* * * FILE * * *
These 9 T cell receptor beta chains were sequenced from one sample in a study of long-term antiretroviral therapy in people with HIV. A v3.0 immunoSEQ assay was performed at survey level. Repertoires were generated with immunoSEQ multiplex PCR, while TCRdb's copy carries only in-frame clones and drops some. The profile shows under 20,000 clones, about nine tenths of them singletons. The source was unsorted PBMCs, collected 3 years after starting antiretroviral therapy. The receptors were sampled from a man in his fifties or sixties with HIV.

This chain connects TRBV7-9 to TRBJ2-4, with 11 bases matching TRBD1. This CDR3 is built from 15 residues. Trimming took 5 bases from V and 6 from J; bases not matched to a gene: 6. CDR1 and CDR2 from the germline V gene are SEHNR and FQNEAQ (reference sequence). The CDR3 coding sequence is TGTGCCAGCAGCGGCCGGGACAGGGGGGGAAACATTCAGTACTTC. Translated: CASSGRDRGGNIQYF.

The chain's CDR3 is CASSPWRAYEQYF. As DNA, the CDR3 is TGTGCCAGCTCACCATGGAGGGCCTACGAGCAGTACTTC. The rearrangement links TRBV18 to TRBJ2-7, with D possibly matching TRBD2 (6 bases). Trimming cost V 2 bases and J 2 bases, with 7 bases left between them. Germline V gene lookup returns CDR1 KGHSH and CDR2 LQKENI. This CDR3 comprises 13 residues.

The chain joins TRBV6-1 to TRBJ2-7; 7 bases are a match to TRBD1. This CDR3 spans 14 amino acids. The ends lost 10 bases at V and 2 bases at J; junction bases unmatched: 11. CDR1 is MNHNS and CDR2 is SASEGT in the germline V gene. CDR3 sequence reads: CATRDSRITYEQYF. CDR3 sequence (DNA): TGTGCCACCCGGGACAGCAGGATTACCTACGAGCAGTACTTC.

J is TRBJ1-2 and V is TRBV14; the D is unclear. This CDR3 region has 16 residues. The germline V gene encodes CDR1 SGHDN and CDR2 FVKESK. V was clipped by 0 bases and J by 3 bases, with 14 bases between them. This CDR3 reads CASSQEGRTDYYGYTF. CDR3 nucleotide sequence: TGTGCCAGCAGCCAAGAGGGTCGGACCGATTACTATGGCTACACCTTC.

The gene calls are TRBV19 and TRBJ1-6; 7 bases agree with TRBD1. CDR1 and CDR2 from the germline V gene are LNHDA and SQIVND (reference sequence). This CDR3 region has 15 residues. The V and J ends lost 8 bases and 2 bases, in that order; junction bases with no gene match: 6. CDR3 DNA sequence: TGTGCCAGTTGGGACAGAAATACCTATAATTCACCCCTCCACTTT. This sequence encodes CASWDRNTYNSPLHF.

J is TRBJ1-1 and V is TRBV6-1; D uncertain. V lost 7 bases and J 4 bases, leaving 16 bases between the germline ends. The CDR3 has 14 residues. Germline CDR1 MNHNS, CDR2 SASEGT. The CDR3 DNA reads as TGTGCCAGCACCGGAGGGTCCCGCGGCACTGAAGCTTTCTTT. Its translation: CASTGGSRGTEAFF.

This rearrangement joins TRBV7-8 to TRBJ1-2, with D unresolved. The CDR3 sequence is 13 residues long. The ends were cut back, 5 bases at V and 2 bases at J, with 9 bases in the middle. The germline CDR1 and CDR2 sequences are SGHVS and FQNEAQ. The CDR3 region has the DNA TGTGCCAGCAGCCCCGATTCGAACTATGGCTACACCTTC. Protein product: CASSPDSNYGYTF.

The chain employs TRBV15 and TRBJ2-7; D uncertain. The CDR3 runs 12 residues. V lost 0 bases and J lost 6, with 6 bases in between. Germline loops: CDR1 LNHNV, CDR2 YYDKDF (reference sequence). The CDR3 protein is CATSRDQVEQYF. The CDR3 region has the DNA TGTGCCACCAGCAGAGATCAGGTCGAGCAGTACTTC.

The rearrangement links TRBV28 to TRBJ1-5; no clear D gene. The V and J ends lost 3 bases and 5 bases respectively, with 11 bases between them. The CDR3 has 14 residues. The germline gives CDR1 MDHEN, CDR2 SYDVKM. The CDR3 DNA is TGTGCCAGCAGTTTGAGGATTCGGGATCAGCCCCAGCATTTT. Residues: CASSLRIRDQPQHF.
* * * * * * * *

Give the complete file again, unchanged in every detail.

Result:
These 9 T cell receptor beta chains were sequenced from one sample in a study of long-term antiretroviral therapy in people with HIV. A v3.0 immunoSEQ assay was performed at survey level. Repertoires were generated with immunoSEQ multiplex PCR, while TCRdb's copy carries only in-frame clones and drops some. The profile shows under 20,000 clones, about nine tenths of them singletons. The source was unsorted PBMCs, collected 3 years after starting antiretroviral therapy. The receptors were sampled from a man in his fifties or sixties with HIV.

This chain connects TRBV7-9 to TRBJ2-4, with 11 bases matching TRBD1. This CDR3 is built from 15 residues. Trimming took 5 bases from V and 6 from J; bases not matched to a gene: 6. CDR1 and CDR2 from the germline V gene are SEHNR and FQNEAQ (reference sequence). The CDR3 coding sequence is TGTGCCAGCAGCGGCCGGGACAGGGGGGGAAACATTCAGTACTTC. Translated: CASSGRDRGGNIQYF.

The chain's CDR3 is CASSPWRAYEQYF. As DNA, the CDR3 is TGTGCCAGCTCACCATGGAGGGCCTACGAGCAGTACTTC. The rearrangement links TRBV18 to TRBJ2-7, with D possibly matching TRBD2 (6 bases). Trimming cost V 2 bases and J 2 bases, with 7 bases left between them. Germline V gene lookup returns CDR1 KGHSH and CDR2 LQKENI. This CDR3 comprises 13 residues.

The chain joins TRBV6-1 to TRBJ2-7; 7 bases are a match to TRBD1. This CDR3 spans 14 amino acids. The ends lost 10 bases at V and 2 bases at J; junction bases unmatched: 11. CDR1 is MNHNS and CDR2 is SASEGT in the germline V gene. CDR3 sequence reads: CATRDSRITYEQYF. CDR3 sequence (DNA): TGTGCCACCCGGGACAGCAGGATTACCTACGAGCAGTACTTC.

J is TRBJ1-2 and V is TRBV14; the D is unclear. This CDR3 region has 16 residues. The germline V gene encodes CDR1 SGHDN and CDR2 FVKESK. V was clipped by 0 bases and J by 3 bases, with 14 bases between them. This CDR3 reads CASSQEGRTDYYGYTF. CDR3 nucleotide sequence: TGTGCCAGCAGCCAAGAGGGTCGGACCGATTACTATGGCTACACCTTC.

The gene calls are TRBV19 and TRBJ1-6; 7 bases agree with TRBD1. CDR1 and CDR2 from the germline V gene are LNHDA and SQIVND (reference sequence). This CDR3 region has 15 residues. The V and J ends lost 8 bases and 2 bases, in that order; junction bases with no gene match: 6. CDR3 DNA sequence: TGTGCCAGTTGGGACAGAAATACCTATAATTCACCCCTCCACTTT. This sequence encodes CASWDRNTYNSPLHF.

J is TRBJ1-1 and V is TRBV6-1; D uncertain. V lost 7 bases and J 4 bases, leaving 16 bases between the germline ends. The CDR3 has 14 residues. Germline CDR1 MNHNS, CDR2 SASEGT. The CDR3 DNA reads as TGTGCCAGCACCGGAGGGTCCCGCGGCACTGAAGCTTTCTTT. Its translation: CASTGGSRGTEAFF.

This rearrangement joins TRBV7-8 to TRBJ1-2, with D unresolved. The CDR3 sequence is 13 residues long. The ends were cut back, 5 bases at V and 2 bases at J, with 9 bases in the middle. The germline CDR1 and CDR2 sequences are SGHVS and FQNEAQ. The CDR3 region has the DNA TGTGCCAGCAGCCCCGATTCGAACTATGGCTACACCTTC. Protein product: CASSPDSNYGYTF.

The chain employs TRBV15 and TRBJ2-7; D uncertain. The CDR3 runs 12 residues. V lost 0 bases and J lost 6, with 6 bases in between. Germline loops: CDR1 LNHNV, CDR2 YYDKDF (reference sequence). The CDR3 protein is CATSRDQVEQYF. The CDR3 region has the DNA TGTGCCACCAGCAGAGATCAGGTCGAGCAGTACTTC.

The rearrangement links TRBV28 to TRBJ1-5; no clear D gene. The V and J ends lost 3 bases and 5 bases respectively, with 11 bases between them. The CDR3 has 14 residues. The germline gives CDR1 MDHEN, CDR2 SYDVKM. The CDR3 DNA is TGTGCCAGCAGTTTGAGGATTCGGGATCAGCCCCAGCATTTT. Residues: CASSLRIRDQPQHF.